Noxolo Ntaka (25)

Home/Posts/2019/Civil Society/Noxolo Ntaka (25)

2019 Mail & Guardian 200 Young South Africans

Civil Society

Noxolo Ntaka (25)

Noxolo Ntaka (25)

Project Manager, Democracy Works Foundation

Coming from a disadvantaged background, I have witnessed the power of debating and how it has transformed me into becoming a critical and engaged leader.

Noxolo Ntaka has not only landed a managerial position straight after her graduate studies at the tender and exciting age of 25, but she has also served as the as co-chair of the 2018 Oxford Africa conference while completing her studies at the acclaimed institution.

Prior to joining the Democracy Works Foundation, she worked at the South African Institute of International Affairs while completing a second masters degree at the University of the Witwatersrand. Her research focused on chairing Model United Nations (MUN) debates and providing training to high school learners in MUN debating style.

“Coming from a disadvantaged background, I have witnessed the power of debating and how it has transformed me into becoming a critical and engaged leader,” she says.

As project manager at the Democracy Works Foundation, she is tasked with the important responsibility of implementing and managing the democracy works academy, an annual initiative launched by the foundation in partnership with the in-transformation initiative.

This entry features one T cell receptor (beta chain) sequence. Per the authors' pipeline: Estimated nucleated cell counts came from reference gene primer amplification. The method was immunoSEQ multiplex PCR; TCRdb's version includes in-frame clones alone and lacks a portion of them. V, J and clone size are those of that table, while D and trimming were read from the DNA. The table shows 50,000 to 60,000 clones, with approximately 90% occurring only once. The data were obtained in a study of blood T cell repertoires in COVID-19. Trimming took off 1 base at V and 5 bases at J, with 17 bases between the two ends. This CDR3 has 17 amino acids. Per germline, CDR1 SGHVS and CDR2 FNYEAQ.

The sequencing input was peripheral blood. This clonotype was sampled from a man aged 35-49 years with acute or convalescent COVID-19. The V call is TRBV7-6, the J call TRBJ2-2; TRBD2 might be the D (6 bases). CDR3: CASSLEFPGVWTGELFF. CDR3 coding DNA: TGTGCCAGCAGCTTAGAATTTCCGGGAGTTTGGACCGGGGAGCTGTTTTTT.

The Academy offers a seven-month civic education and dialogue programme centred around increasing youth participation in South Africa’s democracy and it is geared towards youth across the country, between the ages of 19 and 25. It consists of three five day residential seminars throughout the year and an online learning curriculum.

Each year, a cohort of 30 fellows is selected from rural, township, semiurban and urban areas to engage and capacitate young people with the vision that they will go on to contribute to a more transparent and accountable society in whichever field they find themselves in the future.

This Academy comes at a crucial time, considering the low levels of voter participation amongst young people in the May general elections and the recognition that not enough is being done to ensure that youth have a seat at the table.

Ntaka considers herself a product of two Black women who gave her the opportunity to thrive despite her dire circumstances: Oprah Winfrey and Apie Ntaka, her mother.

“Twelve years ago, I did not really know what would become of my life in terms of what high school or university I would go to and who would pay for my fees. The Oprah Winfrey Leadership Academy for Girls shifted the trajectory of my life in more ways than I could imagine. I am now a young Black girl with the permission to dream without constraint and have been affirmed of my dreams” she says. —Welcome Lishivha

Twitter: @ntaka_noxolo